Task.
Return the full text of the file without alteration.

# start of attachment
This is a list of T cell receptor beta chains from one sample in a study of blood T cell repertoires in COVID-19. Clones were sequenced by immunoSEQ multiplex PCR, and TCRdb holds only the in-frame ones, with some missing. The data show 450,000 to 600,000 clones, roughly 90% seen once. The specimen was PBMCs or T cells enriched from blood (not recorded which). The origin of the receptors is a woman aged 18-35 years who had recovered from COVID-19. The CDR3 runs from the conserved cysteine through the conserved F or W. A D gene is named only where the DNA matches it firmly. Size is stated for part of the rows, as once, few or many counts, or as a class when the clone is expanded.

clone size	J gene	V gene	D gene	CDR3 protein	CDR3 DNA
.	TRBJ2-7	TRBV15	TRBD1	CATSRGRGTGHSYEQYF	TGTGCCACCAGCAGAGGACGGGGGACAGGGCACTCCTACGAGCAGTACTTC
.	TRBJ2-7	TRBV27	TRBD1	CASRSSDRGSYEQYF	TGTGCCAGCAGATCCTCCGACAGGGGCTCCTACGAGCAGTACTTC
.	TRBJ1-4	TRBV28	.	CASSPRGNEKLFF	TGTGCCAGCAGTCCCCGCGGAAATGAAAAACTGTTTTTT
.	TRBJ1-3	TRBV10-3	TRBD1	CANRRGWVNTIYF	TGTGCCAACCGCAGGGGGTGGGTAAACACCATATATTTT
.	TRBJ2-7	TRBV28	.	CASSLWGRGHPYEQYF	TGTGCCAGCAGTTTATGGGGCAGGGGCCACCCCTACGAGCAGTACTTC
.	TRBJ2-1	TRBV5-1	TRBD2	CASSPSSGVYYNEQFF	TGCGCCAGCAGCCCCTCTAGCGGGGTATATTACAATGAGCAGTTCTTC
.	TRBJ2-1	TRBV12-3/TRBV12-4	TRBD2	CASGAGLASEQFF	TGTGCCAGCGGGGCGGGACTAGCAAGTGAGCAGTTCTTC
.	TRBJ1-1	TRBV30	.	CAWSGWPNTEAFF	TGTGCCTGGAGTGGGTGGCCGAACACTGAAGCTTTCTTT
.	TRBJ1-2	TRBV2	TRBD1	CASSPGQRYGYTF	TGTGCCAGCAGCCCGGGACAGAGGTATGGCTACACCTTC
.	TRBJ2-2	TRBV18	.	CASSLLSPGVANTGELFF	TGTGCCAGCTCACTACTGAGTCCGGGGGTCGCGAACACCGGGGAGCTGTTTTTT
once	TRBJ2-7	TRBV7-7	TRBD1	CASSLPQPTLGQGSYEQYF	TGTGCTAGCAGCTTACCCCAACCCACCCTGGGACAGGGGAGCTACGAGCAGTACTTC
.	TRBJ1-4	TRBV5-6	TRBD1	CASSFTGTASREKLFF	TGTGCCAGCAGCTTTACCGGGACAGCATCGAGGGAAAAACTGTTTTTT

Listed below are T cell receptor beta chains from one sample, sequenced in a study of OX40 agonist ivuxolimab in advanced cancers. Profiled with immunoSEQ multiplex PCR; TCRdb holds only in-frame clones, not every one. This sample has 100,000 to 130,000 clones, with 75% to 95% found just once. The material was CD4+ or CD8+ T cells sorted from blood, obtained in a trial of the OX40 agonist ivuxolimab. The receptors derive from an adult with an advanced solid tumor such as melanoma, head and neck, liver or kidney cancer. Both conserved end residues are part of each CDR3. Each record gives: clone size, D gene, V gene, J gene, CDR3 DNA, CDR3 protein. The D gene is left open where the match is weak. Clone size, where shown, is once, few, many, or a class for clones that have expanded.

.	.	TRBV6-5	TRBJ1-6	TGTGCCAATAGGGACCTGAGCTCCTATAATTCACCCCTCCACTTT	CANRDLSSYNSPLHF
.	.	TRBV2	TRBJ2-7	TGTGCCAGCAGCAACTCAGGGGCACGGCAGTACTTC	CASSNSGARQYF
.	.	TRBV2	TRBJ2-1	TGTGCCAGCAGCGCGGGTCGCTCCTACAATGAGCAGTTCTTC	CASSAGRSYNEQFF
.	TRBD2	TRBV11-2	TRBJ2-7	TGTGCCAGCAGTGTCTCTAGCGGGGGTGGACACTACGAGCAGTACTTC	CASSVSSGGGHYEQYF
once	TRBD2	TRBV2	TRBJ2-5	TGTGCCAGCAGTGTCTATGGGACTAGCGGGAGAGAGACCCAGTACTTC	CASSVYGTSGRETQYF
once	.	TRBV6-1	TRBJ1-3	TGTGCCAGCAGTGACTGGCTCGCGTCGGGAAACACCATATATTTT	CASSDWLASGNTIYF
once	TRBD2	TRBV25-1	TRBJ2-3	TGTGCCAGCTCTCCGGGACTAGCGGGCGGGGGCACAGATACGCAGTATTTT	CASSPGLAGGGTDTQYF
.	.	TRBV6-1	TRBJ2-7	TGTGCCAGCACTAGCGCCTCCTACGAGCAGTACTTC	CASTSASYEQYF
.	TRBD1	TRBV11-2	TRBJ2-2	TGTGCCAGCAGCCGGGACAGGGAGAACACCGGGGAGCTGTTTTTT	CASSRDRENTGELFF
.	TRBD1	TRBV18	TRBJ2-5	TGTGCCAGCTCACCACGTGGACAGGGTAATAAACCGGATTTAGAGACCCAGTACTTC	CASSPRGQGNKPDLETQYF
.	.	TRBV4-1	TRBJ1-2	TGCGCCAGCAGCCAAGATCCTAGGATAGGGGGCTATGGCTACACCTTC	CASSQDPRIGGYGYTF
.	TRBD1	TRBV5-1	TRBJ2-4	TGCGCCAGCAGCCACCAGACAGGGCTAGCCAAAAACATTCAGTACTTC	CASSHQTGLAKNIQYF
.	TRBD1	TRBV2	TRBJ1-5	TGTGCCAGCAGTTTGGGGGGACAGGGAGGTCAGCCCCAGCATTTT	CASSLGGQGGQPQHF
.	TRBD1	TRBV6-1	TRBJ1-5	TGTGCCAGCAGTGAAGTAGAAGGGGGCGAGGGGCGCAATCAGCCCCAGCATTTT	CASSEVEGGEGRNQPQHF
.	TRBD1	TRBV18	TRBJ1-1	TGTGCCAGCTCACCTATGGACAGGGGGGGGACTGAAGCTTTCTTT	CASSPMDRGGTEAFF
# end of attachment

This is a list of T cell receptor beta chains from one sample in a study of blood T cell repertoires in COVID-19. Clones were sequenced by immunoSEQ multiplex PCR, and TCRdb holds only the in-frame ones, with some missing. The data show 450,000 to 600,000 clones, roughly 90% seen once. The specimen was PBMCs or T cells enriched from blood (not recorded which). The origin of the receptors is a woman aged 18-35 years who had recovered from COVID-19. The CDR3 runs from the conserved cysteine through the conserved F or W. A D gene is named only where the DNA matches it firmly. Size is stated for part of the rows, as once, few or many counts, or as a class when the clone is expanded.

clone size	J gene	V gene	D gene	CDR3 protein	CDR3 DNA
.	TRBJ2-7	TRBV15	TRBD1	CATSRGRGTGHSYEQYF	TGTGCCACCAGCAGAGGACGGGGGACAGGGCACTCCTACGAGCAGTACTTC
.	TRBJ2-7	TRBV27	TRBD1	CASRSSDRGSYEQYF	TGTGCCAGCAGATCCTCCGACAGGGGCTCCTACGAGCAGTACTTC
.	TRBJ1-4	TRBV28	.	CASSPRGNEKLFF	TGTGCCAGCAGTCCCCGCGGAAATGAAAAACTGTTTTTT
.	TRBJ1-3	TRBV10-3	TRBD1	CANRRGWVNTIYF	TGTGCCAACCGCAGGGGGTGGGTAAACACCATATATTTT
.	TRBJ2-7	TRBV28	.	CASSLWGRGHPYEQYF	TGTGCCAGCAGTTTATGGGGCAGGGGCCACCCCTACGAGCAGTACTTC
.	TRBJ2-1	TRBV5-1	TRBD2	CASSPSSGVYYNEQFF	TGCGCCAGCAGCCCCTCTAGCGGGGTATATTACAATGAGCAGTTCTTC
.	TRBJ2-1	TRBV12-3/TRBV12-4	TRBD2	CASGAGLASEQFF	TGTGCCAGCGGGGCGGGACTAGCAAGTGAGCAGTTCTTC
.	TRBJ1-1	TRBV30	.	CAWSGWPNTEAFF	TGTGCCTGGAGTGGGTGGCCGAACACTGAAGCTTTCTTT
.	TRBJ1-2	TRBV2	TRBD1	CASSPGQRYGYTF	TGTGCCAGCAGCCCGGGACAGAGGTATGGCTACACCTTC
.	TRBJ2-2	TRBV18	.	CASSLLSPGVANTGELFF	TGTGCCAGCTCACTACTGAGTCCGGGGGTCGCGAACACCGGGGAGCTGTTTTTT
once	TRBJ2-7	TRBV7-7	TRBD1	CASSLPQPTLGQGSYEQYF	TGTGCTAGCAGCTTACCCCAACCCACCCTGGGACAGGGGAGCTACGAGCAGTACTTC
.	TRBJ1-4	TRBV5-6	TRBD1	CASSFTGTASREKLFF	TGTGCCAGCAGCTTTACCGGGACAGCATCGAGGGAAAAACTGTTTTTT

Listed below are T cell receptor beta chains from one sample, sequenced in a study of OX40 agonist ivuxolimab in advanced cancers. Profiled with immunoSEQ multiplex PCR; TCRdb holds only in-frame clones, not every one. This sample has 100,000 to 130,000 clones, with 75% to 95% found just once. The material was CD4+ or CD8+ T cells sorted from blood, obtained in a trial of the OX40 agonist ivuxolimab. The receptors derive from an adult with an advanced solid tumor such as melanoma, head and neck, liver or kidney cancer. Both conserved end residues are part of each CDR3. Each record gives: clone size, D gene, V gene, J gene, CDR3 DNA, CDR3 protein. The D gene is left open where the match is weak. Clone size, where shown, is once, few, many, or a class for clones that have expanded.

.	.	TRBV6-5	TRBJ1-6	TGTGCCAATAGGGACCTGAGCTCCTATAATTCACCCCTCCACTTT	CANRDLSSYNSPLHF
.	.	TRBV2	TRBJ2-7	TGTGCCAGCAGCAACTCAGGGGCACGGCAGTACTTC	CASSNSGARQYF
.	.	TRBV2	TRBJ2-1	TGTGCCAGCAGCGCGGGTCGCTCCTACAATGAGCAGTTCTTC	CASSAGRSYNEQFF
.	TRBD2	TRBV11-2	TRBJ2-7	TGTGCCAGCAGTGTCTCTAGCGGGGGTGGACACTACGAGCAGTACTTC	CASSVSSGGGHYEQYF
once	TRBD2	TRBV2	TRBJ2-5	TGTGCCAGCAGTGTCTATGGGACTAGCGGGAGAGAGACCCAGTACTTC	CASSVYGTSGRETQYF
once	.	TRBV6-1	TRBJ1-3	TGTGCCAGCAGTGACTGGCTCGCGTCGGGAAACACCATATATTTT	CASSDWLASGNTIYF
once	TRBD2	TRBV25-1	TRBJ2-3	TGTGCCAGCTCTCCGGGACTAGCGGGCGGGGGCACAGATACGCAGTATTTT	CASSPGLAGGGTDTQYF
.	.	TRBV6-1	TRBJ2-7	TGTGCCAGCACTAGCGCCTCCTACGAGCAGTACTTC	CASTSASYEQYF
.	TRBD1	TRBV11-2	TRBJ2-2	TGTGCCAGCAGCCGGGACAGGGAGAACACCGGGGAGCTGTTTTTT	CASSRDRENTGELFF
.	TRBD1	TRBV18	TRBJ2-5	TGTGCCAGCTCACCACGTGGACAGGGTAATAAACCGGATTTAGAGACCCAGTACTTC	CASSPRGQGNKPDLETQYF
.	.	TRBV4-1	TRBJ1-2	TGCGCCAGCAGCCAAGATCCTAGGATAGGGGGCTATGGCTACACCTTC	CASSQDPRIGGYGYTF
.	TRBD1	TRBV5-1	TRBJ2-4	TGCGCCAGCAGCCACCAGACAGGGCTAGCCAAAAACATTCAGTACTTC	CASSHQTGLAKNIQYF
.	TRBD1	TRBV2	TRBJ1-5	TGTGCCAGCAGTTTGGGGGGACAGGGAGGTCAGCCCCAGCATTTT	CASSLGGQGGQPQHF
.	TRBD1	TRBV6-1	TRBJ1-5	TGTGCCAGCAGTGAAGTAGAAGGGGGCGAGGGGCGCAATCAGCCCCAGCATTTT	CASSEVEGGEGRNQPQHF
.	TRBD1	TRBV18	TRBJ1-1	TGTGCCAGCTCACCTATGGACAGGGGGGGGACTGAAGCTTTCTTT	CASSPMDRGGTEAFF